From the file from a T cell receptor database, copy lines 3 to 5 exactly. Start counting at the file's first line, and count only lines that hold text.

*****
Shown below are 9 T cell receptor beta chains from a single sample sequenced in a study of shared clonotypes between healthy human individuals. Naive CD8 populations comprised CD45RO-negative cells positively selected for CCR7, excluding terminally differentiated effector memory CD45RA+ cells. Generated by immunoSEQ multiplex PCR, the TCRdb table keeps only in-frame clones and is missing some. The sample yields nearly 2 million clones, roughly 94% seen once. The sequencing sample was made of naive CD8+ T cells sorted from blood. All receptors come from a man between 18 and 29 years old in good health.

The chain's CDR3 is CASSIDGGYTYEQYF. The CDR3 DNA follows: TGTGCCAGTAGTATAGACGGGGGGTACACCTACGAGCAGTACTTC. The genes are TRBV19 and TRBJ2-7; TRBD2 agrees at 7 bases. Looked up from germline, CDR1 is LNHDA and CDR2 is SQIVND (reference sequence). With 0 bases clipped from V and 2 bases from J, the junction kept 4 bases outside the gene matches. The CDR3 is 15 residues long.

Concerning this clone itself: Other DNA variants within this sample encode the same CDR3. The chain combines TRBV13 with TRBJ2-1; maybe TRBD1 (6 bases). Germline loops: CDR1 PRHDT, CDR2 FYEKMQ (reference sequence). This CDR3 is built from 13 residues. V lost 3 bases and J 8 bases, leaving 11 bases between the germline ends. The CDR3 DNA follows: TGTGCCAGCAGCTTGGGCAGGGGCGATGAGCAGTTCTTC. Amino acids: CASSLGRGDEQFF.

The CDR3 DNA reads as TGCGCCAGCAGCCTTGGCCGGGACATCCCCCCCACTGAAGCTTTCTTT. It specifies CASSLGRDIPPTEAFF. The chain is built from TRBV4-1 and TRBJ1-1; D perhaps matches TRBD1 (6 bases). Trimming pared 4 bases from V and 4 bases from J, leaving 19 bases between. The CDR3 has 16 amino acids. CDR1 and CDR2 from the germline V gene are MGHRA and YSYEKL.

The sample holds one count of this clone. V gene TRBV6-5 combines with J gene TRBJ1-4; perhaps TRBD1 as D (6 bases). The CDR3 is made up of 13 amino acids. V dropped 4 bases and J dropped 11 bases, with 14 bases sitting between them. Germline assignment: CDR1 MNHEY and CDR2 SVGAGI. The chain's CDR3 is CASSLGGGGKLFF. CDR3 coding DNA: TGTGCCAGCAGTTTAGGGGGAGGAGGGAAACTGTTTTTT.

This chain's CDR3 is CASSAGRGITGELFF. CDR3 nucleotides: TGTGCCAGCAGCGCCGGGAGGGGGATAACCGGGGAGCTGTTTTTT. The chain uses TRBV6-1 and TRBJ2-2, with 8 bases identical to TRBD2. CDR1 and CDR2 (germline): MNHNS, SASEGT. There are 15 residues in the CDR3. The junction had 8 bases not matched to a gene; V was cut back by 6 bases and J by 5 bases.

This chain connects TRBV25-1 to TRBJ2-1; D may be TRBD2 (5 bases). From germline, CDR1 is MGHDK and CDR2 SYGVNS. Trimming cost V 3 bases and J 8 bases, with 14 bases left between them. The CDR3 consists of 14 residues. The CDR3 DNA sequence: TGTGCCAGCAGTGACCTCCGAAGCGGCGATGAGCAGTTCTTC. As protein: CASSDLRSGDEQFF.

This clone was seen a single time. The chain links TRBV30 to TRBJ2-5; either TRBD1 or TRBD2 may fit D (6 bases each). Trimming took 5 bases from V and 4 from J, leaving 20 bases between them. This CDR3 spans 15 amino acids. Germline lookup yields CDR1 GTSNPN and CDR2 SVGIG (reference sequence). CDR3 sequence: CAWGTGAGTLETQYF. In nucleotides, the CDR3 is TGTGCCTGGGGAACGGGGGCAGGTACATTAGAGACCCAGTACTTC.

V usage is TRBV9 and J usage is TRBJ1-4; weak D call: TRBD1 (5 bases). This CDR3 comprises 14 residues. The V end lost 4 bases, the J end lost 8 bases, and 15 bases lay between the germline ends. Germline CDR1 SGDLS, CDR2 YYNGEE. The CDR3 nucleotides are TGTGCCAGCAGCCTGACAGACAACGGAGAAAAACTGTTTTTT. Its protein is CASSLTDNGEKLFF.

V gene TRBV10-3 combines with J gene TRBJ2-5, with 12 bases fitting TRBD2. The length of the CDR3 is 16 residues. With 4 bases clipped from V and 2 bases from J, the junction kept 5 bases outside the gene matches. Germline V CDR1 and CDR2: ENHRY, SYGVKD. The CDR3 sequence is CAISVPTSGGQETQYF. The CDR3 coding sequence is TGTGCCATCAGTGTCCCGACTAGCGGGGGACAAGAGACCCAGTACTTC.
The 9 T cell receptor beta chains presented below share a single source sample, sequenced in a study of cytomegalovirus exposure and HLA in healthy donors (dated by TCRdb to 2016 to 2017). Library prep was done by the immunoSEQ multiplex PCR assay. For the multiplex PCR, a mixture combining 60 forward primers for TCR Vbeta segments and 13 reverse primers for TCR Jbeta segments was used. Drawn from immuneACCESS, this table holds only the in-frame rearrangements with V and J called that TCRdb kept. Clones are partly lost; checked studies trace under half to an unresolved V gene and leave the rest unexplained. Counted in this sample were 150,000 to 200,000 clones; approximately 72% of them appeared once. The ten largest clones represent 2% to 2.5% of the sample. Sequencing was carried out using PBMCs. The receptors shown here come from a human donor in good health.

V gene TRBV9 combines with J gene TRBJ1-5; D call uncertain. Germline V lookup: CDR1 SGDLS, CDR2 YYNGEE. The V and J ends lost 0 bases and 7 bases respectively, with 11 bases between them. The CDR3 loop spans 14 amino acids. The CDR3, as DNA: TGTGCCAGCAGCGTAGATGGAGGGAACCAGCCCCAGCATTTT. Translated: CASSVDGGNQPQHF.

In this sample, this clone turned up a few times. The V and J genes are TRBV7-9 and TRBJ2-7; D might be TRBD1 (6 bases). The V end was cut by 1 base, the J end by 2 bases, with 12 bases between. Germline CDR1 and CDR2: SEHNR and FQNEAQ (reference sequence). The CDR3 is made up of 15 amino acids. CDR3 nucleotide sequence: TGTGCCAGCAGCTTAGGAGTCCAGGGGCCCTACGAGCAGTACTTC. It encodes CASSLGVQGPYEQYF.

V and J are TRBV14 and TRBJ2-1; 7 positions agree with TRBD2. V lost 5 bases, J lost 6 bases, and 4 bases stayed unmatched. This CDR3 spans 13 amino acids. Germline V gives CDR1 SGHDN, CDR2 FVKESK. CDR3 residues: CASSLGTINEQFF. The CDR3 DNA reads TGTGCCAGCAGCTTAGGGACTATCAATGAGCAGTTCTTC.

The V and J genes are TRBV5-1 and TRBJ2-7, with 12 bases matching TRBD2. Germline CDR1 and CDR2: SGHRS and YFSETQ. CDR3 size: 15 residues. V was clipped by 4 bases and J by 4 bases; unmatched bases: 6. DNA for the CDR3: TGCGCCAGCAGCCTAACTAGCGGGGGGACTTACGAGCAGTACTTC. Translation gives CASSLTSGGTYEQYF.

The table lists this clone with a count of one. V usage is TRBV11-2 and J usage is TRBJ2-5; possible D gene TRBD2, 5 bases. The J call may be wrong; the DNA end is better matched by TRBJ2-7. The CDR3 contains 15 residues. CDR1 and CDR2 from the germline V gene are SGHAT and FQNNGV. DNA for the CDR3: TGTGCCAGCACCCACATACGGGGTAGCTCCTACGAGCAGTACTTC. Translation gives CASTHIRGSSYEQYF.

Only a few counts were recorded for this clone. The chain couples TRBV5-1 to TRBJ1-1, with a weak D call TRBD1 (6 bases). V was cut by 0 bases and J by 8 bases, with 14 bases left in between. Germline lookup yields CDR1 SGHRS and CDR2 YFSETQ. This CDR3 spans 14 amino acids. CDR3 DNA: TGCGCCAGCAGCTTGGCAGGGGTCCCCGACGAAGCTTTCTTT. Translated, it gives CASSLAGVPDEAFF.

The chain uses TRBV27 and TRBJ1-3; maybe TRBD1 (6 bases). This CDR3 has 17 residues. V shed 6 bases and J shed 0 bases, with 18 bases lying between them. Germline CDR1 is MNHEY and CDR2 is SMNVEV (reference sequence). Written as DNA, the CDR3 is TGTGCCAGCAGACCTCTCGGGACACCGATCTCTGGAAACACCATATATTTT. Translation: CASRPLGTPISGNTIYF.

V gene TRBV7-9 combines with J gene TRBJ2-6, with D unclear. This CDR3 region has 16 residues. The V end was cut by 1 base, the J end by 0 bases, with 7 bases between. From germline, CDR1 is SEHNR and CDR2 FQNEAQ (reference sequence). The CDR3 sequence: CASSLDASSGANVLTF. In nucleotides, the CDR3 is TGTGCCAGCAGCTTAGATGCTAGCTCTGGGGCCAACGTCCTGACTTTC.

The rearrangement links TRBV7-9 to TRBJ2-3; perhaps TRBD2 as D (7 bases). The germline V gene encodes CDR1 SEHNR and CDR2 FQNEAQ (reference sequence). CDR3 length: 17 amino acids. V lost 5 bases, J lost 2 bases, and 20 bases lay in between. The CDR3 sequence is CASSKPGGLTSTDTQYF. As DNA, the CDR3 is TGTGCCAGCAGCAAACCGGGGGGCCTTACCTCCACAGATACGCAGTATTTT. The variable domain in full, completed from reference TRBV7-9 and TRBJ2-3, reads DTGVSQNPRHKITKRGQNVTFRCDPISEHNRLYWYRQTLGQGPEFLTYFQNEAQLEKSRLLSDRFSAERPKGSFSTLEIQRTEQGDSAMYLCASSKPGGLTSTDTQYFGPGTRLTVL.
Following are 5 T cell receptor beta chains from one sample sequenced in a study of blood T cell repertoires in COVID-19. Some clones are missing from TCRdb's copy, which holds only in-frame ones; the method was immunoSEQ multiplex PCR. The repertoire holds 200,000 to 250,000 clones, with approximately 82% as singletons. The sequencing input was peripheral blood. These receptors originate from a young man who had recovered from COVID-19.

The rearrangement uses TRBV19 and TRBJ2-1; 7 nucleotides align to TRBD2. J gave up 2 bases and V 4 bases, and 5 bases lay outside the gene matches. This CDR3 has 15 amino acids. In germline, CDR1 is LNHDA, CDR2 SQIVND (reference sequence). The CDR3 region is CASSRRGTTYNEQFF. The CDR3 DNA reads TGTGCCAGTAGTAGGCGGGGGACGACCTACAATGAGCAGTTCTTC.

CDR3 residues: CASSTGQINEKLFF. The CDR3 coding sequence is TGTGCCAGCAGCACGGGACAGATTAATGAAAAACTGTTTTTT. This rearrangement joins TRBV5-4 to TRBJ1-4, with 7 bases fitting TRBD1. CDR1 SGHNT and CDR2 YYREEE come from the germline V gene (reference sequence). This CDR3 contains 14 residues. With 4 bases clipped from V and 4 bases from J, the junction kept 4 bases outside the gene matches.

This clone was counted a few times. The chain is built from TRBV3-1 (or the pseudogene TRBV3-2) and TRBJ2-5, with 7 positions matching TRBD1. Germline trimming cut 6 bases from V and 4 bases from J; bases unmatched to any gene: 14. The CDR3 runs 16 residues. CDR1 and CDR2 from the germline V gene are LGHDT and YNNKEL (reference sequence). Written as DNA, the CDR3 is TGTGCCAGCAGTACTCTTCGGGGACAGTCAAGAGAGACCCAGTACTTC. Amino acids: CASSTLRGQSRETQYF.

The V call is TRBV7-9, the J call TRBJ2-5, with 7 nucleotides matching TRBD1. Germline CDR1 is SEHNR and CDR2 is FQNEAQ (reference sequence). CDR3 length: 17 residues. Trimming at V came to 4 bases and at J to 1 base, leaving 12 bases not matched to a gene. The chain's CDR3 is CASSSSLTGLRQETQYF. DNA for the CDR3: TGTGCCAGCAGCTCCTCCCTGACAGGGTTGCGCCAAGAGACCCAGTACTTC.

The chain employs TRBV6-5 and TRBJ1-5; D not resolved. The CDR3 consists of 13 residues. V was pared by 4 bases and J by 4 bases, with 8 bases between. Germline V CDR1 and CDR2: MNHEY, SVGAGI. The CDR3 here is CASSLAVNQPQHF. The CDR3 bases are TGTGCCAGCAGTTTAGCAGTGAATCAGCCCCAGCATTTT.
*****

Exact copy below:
Concerning this clone itself: Other DNA variants within this sample encode the same CDR3. The chain combines TRBV13 with TRBJ2-1; maybe TRBD1 (6 bases). Germline loops: CDR1 PRHDT, CDR2 FYEKMQ (reference sequence). This CDR3 is built from 13 residues. V lost 3 bases and J 8 bases, leaving 11 bases between the germline ends. The CDR3 DNA follows: TGTGCCAGCAGCTTGGGCAGGGGCGATGAGCAGTTCTTC. Amino acids: CASSLGRGDEQFF.

The CDR3 DNA reads as TGCGCCAGCAGCCTTGGCCGGGACATCCCCCCCACTGAAGCTTTCTTT. It specifies CASSLGRDIPPTEAFF. The chain is built from TRBV4-1 and TRBJ1-1; D perhaps matches TRBD1 (6 bases). Trimming pared 4 bases from V and 4 bases from J, leaving 19 bases between. The CDR3 has 16 amino acids. CDR1 and CDR2 from the germline V gene are MGHRA and YSYEKL.

The sample holds one count of this clone. V gene TRBV6-5 combines with J gene TRBJ1-4; perhaps TRBD1 as D (6 bases). The CDR3 is made up of 13 amino acids. V dropped 4 bases and J dropped 11 bases, with 14 bases sitting between them. Germline assignment: CDR1 MNHEY and CDR2 SVGAGI. The chain's CDR3 is CASSLGGGGKLFF. CDR3 coding DNA: TGTGCCAGCAGTTTAGGGGGAGGAGGGAAACTGTTTTTT.